Do the security clearance procedures that are used for granting access to classified information actually serve their intended purpose?
To help answer that question, the Senate Intelligence Committee mandated a review of security clearance requirements, including “their collective utility in anticipating future insider threats.”
See the Committee’s new report on the Intelligence Authorization Act for Fiscal Year 2018, filed September 7, 2017.
So, for example, “The Committee remains concerned about the level of protection afforded to whistleblowers within the IC and the level of insight congressional committees have into their disclosures.”
The central point of contention in the bill is a provision (sec. 623) declaring a sense of Congress “that WikiLeaks and the senior leadership of WikiLeaks resemble a non-state hostile intelligence service often abetted by state actors and should be treated as such a service by the United States.”
The provision had originally stated that WikiLeaks and its leadership “constitute” a non-state hostile intelligence service. But this was amended to replace “constitute” with “resemble”. That move might have attenuated the provision’s significance except that it went on to say — whether WikiLeaks constitutes or merely resembles a non-state hostile intelligence service — that the U.S. should treat it as such.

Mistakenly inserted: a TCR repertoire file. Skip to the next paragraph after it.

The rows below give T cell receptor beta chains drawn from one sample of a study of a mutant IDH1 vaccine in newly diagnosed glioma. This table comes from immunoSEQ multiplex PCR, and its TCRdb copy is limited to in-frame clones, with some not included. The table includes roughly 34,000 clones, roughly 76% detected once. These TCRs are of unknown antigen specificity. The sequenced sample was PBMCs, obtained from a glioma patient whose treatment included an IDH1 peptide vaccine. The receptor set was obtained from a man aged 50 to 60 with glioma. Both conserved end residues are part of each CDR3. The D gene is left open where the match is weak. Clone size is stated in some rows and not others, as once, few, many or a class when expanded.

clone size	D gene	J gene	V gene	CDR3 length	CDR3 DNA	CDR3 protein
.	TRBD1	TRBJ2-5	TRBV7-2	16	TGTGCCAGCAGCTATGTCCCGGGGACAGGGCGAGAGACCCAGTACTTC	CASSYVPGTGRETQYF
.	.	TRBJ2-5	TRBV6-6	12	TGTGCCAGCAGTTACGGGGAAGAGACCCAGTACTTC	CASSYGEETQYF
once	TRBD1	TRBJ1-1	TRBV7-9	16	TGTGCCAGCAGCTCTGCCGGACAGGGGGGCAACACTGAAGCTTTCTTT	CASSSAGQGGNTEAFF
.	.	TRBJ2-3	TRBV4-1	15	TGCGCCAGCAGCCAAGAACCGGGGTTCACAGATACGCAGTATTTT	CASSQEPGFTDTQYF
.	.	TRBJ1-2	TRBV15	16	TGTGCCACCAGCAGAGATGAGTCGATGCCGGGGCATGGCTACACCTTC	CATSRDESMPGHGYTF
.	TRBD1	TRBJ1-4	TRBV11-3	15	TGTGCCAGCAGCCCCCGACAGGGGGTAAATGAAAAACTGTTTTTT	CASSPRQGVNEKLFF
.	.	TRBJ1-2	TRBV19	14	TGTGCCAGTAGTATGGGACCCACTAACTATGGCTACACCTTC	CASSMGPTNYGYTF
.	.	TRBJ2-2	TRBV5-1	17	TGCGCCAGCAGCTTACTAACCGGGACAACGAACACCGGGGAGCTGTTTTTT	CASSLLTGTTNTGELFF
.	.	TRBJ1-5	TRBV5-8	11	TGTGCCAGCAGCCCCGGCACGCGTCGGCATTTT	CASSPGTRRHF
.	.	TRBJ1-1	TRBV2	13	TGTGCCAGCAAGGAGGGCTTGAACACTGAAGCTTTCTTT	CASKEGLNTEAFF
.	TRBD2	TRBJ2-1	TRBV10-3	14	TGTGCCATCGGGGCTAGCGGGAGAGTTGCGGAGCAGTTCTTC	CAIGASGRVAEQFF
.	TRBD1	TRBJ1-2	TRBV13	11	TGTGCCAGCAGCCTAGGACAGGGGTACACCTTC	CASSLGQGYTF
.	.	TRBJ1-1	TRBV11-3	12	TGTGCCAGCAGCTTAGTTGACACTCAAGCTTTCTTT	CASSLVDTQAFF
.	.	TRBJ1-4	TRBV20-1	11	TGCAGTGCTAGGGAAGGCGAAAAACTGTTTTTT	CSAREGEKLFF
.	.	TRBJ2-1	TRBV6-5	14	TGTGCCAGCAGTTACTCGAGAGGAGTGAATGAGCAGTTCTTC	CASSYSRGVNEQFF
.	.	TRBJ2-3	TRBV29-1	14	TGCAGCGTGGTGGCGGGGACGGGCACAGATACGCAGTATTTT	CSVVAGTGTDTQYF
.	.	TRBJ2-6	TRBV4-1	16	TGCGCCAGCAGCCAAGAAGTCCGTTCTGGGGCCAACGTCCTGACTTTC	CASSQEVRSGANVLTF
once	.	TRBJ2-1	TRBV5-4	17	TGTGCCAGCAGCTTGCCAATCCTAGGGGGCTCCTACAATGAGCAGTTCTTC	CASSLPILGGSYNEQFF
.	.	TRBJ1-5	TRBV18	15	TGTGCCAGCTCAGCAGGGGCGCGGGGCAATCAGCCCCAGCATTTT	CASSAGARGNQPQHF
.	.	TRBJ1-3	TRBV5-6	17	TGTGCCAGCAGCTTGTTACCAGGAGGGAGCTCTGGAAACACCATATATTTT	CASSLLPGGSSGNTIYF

A hostile state-based intelligence service would presumably be subject to intense surveillance by the US. A competent US counterintelligence agency might also seek to infiltrate the hostile service, to subvert its agenda, and even to take it over or disable it.
Whether such a response would also be elicited by “a non-state hostile intelligence service” is hard to say since the concept itself is new and undefined.
“The Committee’s bill offers no definition of ‘non-state hostile intelligence service’ to clarify what this term is and is not,” wrote Sen. Kamala Harris, who favored removal of this language, though she said WikiLeaks has “done considerable harm to this country.”
Sen. Ron Wyden, who likewise said that WikiLeaks had been “part of a direct attack on our democracy,” opposed the bill due to the WikiLeaks-related provision.
“My concern is that the use of the novel phrase ‘non-state hostile intelligence service’ may have legal, constitutional, and policy implications, particularly should it be applied to journalists inquiring about secrets,” Sen. Wyden wrote in minority views appended to the report. “The language in the bill suggesting that the U.S. government has some unstated course of action against ‘non-state hostile intelligence services’ is equally troubling.”